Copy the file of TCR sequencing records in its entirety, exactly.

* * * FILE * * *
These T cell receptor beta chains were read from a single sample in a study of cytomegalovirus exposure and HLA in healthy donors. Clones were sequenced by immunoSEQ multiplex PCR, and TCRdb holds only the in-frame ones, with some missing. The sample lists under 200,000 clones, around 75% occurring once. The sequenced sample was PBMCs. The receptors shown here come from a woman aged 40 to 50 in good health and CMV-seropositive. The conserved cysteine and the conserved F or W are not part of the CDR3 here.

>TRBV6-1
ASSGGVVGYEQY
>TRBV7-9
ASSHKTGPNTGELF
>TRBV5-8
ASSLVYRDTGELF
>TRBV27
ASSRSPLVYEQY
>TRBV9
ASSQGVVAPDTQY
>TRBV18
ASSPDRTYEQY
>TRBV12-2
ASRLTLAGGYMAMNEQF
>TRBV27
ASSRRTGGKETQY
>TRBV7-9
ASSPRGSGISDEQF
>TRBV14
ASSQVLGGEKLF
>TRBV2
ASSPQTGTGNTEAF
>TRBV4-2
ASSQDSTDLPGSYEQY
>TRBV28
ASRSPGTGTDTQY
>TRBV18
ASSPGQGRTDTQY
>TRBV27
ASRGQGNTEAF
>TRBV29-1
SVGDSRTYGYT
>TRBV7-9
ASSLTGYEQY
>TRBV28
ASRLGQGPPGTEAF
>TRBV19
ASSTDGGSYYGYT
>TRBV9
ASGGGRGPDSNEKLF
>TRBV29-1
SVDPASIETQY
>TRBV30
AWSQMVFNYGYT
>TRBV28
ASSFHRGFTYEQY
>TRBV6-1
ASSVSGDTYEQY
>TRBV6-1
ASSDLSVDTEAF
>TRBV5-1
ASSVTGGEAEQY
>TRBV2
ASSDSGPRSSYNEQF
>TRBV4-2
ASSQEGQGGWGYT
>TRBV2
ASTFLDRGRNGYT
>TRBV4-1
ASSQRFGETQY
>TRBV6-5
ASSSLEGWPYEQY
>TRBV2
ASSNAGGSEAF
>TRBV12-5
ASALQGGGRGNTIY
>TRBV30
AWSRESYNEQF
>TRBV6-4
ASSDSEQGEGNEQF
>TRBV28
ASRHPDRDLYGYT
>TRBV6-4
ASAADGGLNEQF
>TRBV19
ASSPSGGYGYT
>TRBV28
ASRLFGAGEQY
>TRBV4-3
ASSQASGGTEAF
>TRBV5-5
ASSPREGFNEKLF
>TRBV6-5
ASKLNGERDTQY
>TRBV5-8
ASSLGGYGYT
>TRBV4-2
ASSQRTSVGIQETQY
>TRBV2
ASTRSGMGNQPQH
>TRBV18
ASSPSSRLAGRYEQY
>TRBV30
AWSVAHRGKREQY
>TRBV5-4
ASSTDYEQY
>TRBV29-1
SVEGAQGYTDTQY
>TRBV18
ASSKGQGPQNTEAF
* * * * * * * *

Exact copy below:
These T cell receptor beta chains were read from a single sample in a study of cytomegalovirus exposure and HLA in healthy donors. Clones were sequenced by immunoSEQ multiplex PCR, and TCRdb holds only the in-frame ones, with some missing. The sample lists under 200,000 clones, around 75% occurring once. The sequenced sample was PBMCs. The receptors shown here come from a woman aged 40 to 50 in good health and CMV-seropositive. The conserved cysteine and the conserved F or W are not part of the CDR3 here.

>TRBV6-1
ASSGGVVGYEQY
>TRBV7-9
ASSHKTGPNTGELF
>TRBV5-8
ASSLVYRDTGELF
>TRBV27
ASSRSPLVYEQY
>TRBV9
ASSQGVVAPDTQY
>TRBV18
ASSPDRTYEQY
>TRBV12-2
ASRLTLAGGYMAMNEQF
>TRBV27
ASSRRTGGKETQY
>TRBV7-9
ASSPRGSGISDEQF
>TRBV14
ASSQVLGGEKLF
>TRBV2
ASSPQTGTGNTEAF
>TRBV4-2
ASSQDSTDLPGSYEQY
>TRBV28
ASRSPGTGTDTQY
>TRBV18
ASSPGQGRTDTQY
>TRBV27
ASRGQGNTEAF
>TRBV29-1
SVGDSRTYGYT
>TRBV7-9
ASSLTGYEQY
>TRBV28
ASRLGQGPPGTEAF
>TRBV19
ASSTDGGSYYGYT
>TRBV9
ASGGGRGPDSNEKLF
>TRBV29-1
SVDPASIETQY
>TRBV30
AWSQMVFNYGYT
>TRBV28
ASSFHRGFTYEQY
>TRBV6-1
ASSVSGDTYEQY
>TRBV6-1
ASSDLSVDTEAF
>TRBV5-1
ASSVTGGEAEQY
>TRBV2
ASSDSGPRSSYNEQF
>TRBV4-2
ASSQEGQGGWGYT
>TRBV2
ASTFLDRGRNGYT
>TRBV4-1
ASSQRFGETQY
>TRBV6-5
ASSSLEGWPYEQY
>TRBV2
ASSNAGGSEAF
>TRBV12-5
ASALQGGGRGNTIY
>TRBV30
AWSRESYNEQF
>TRBV6-4
ASSDSEQGEGNEQF
>TRBV28
ASRHPDRDLYGYT
>TRBV6-4
ASAADGGLNEQF
>TRBV19
ASSPSGGYGYT
>TRBV28
ASRLFGAGEQY
>TRBV4-3
ASSQASGGTEAF
>TRBV5-5
ASSPREGFNEKLF
>TRBV6-5
ASKLNGERDTQY
>TRBV5-8
ASSLGGYGYT
>TRBV4-2
ASSQRTSVGIQETQY
>TRBV2
ASTRSGMGNQPQH
>TRBV18
ASSPSSRLAGRYEQY
>TRBV30
AWSVAHRGKREQY
>TRBV5-4
ASSTDYEQY
>TRBV29-1
SVEGAQGYTDTQY
>TRBV18
ASSKGQGPQNTEAF